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Dimeric human sulfotransferase 1B1 displays cofactor-dependent subunit communication.

Tibbs ZE, Falany CN - Pharmacol Res Perspect (2015)

Bottom Line: While SULT dimerization is highly conserved, the necessity for the interaction has not been established.The results suggest the dimer subunits may possess the capability of communicating with one another in a manner dependent on the presence of the cofactor.These results suggest SULT dimerization may be important in maintaining cofactor binding/release properties of SULTs and provide hypothetical explanations for SULT half-site reactivity and substrate inhibition, which can be analyzed in vitro.

View Article: PubMed Central - PubMed

Affiliation: The Department of Pharmacology and Toxicology, The University of Alabama at Birmingham Birmingham, Alabama, 35294-0019.

ABSTRACT
The cytosolic sulfotransferases (SULTs) are dimeric enzymes that catalyze the transformation of hydrophobic drugs and hormones into hydrophilic sulfate esters thereby providing the body with an important pathway for regulating small molecule activity and excretion. While SULT dimerization is highly conserved, the necessity for the interaction has not been established. To perform its function, a SULT must efficiently bind the universal sulfate donor, 3'-phosphoadenosine-5'-phosphosulfate (PAPS), and release the byproduct, 3', 5'-diphosphoadenosine (PAP), following catalysis. We hypothesize this efficient binding and release of PAPS/PAP may be connected to SULT dimerization. To allow for the visualization of dynamic protein interactions critical for addressing this hypothesis and to generate kinetically testable hypotheses, molecular dynamic simulations (MDS) of hSULT1B1 were performed with PAPS and PAP bound to each dimer subunit in various combinations. The results suggest the dimer subunits may possess the capability of communicating with one another in a manner dependent on the presence of the cofactor. PAP or PAPS binding to a single side of the dimer results in decreased backbone flexibility of both the bound and unbound subunits, implying the dimer subunits may not act independently. Further, binding of PAP to one subunit of the dimer and PAPS to the other caused increased flexibility in the subunit bound to the inactive cofactor (PAP). These results suggest SULT dimerization may be important in maintaining cofactor binding/release properties of SULTs and provide hypothetical explanations for SULT half-site reactivity and substrate inhibition, which can be analyzed in vitro.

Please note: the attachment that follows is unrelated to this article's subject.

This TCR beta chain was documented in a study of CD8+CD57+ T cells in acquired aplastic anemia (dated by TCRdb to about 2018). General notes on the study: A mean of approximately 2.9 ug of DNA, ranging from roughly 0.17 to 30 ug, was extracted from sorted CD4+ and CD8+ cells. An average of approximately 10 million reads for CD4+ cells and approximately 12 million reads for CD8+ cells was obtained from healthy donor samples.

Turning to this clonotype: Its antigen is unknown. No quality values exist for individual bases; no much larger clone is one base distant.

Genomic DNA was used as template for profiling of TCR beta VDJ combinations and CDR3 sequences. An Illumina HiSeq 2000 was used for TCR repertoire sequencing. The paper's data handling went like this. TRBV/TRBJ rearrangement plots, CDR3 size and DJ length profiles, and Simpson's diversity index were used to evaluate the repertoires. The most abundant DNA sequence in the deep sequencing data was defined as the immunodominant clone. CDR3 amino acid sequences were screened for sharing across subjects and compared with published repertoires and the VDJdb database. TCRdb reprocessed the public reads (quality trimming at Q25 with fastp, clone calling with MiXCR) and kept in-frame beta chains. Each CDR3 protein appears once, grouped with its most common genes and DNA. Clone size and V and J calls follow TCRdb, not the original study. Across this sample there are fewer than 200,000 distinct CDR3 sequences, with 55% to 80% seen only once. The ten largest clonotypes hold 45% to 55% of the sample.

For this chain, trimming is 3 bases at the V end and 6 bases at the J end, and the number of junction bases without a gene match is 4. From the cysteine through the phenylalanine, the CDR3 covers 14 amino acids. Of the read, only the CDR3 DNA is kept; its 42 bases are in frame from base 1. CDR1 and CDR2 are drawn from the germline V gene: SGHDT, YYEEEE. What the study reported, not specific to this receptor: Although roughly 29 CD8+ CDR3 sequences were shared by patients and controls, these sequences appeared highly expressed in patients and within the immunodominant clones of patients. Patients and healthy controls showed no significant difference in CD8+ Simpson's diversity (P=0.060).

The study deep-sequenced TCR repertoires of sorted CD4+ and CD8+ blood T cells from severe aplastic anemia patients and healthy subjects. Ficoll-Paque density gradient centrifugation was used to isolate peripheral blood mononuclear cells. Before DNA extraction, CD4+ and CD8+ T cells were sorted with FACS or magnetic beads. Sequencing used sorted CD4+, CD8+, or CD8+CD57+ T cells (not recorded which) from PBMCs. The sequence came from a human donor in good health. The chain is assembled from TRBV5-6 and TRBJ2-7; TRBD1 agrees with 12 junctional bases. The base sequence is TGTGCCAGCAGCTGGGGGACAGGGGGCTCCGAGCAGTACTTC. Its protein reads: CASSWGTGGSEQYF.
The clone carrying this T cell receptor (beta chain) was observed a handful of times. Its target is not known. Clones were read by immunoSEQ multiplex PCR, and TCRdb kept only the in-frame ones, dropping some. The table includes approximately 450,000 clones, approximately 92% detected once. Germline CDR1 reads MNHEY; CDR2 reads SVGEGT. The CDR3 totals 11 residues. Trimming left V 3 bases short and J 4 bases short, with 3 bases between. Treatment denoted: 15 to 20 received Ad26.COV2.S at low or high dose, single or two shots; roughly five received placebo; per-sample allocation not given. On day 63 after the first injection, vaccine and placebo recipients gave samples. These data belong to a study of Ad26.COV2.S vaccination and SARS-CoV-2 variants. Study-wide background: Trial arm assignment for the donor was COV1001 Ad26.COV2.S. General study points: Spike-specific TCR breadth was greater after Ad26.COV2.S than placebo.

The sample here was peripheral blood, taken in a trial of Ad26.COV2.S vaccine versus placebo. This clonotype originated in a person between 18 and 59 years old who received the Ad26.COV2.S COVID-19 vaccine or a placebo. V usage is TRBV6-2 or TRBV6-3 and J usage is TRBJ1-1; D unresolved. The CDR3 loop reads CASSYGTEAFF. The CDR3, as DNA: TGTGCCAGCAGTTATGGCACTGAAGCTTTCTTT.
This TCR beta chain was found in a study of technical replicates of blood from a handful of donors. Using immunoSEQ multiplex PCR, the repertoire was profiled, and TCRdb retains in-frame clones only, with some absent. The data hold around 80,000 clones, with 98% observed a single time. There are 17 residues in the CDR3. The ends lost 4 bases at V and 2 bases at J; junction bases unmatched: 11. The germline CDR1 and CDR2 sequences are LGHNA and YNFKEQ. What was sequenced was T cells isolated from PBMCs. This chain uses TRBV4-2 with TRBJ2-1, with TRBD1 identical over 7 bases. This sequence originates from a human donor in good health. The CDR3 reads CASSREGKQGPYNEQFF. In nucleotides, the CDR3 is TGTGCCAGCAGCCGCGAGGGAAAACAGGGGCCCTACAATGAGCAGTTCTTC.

No MeSH data available.


Related in: MedlinePlus

Comparison of the mobility (RMSF) of each subunit B residue in three simulations ([4], [5], and [6]). As illustrated in the key, orange and teal both indicate a chain bound with PAP – the partnering chain of each is bound with PAP and PAPS, respectively. Purple indicates a PAPS-bound chain partnered with another PAPS-bound chain. A secondary structure map of the highlighted region is available toward the bottom of the graph (green cylinders = α-helix, magenta arrows = β-sheet backbone, L1/2/3 = Loops 1/2/3).
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fig06: Comparison of the mobility (RMSF) of each subunit B residue in three simulations ([4], [5], and [6]). As illustrated in the key, orange and teal both indicate a chain bound with PAP – the partnering chain of each is bound with PAP and PAPS, respectively. Purple indicates a PAPS-bound chain partnered with another PAPS-bound chain. A secondary structure map of the highlighted region is available toward the bottom of the graph (green cylinders = α-helix, magenta arrows = β-sheet backbone, L1/2/3 = Loops 1/2/3).

Mentions: Figure6 depicts the complete RMSF of subunit B when the dimeric enzyme is fully saturated with cofactor (either PAP or PAPS). This figure shows that Loop 3 is highly mobile (approximately 3.9 Å) for chain B in simulation [6] relative to simulations [4] and [5]. A second region, upstream of Loop 1 (aa 63-72), is also more mobile throughout this simulation relative to the control simulations. The increased mobility of these two regions is the largest contributor to the general flexibility of this chain depicted in Figure4. The outlier (chain B of simulation [6]) is PAP-bound but is paired with a partnering subunit that is PAPS-bound while both chains of hSULT1B1 are saturated with PAPS and PAP in simulations [4] and [5], respectively. The following analyses were designed to further understand the cause of the flexibility to these particular regions of hSULT1B1 to evaluate its potential involvement in the hSULT1B1 mechanism.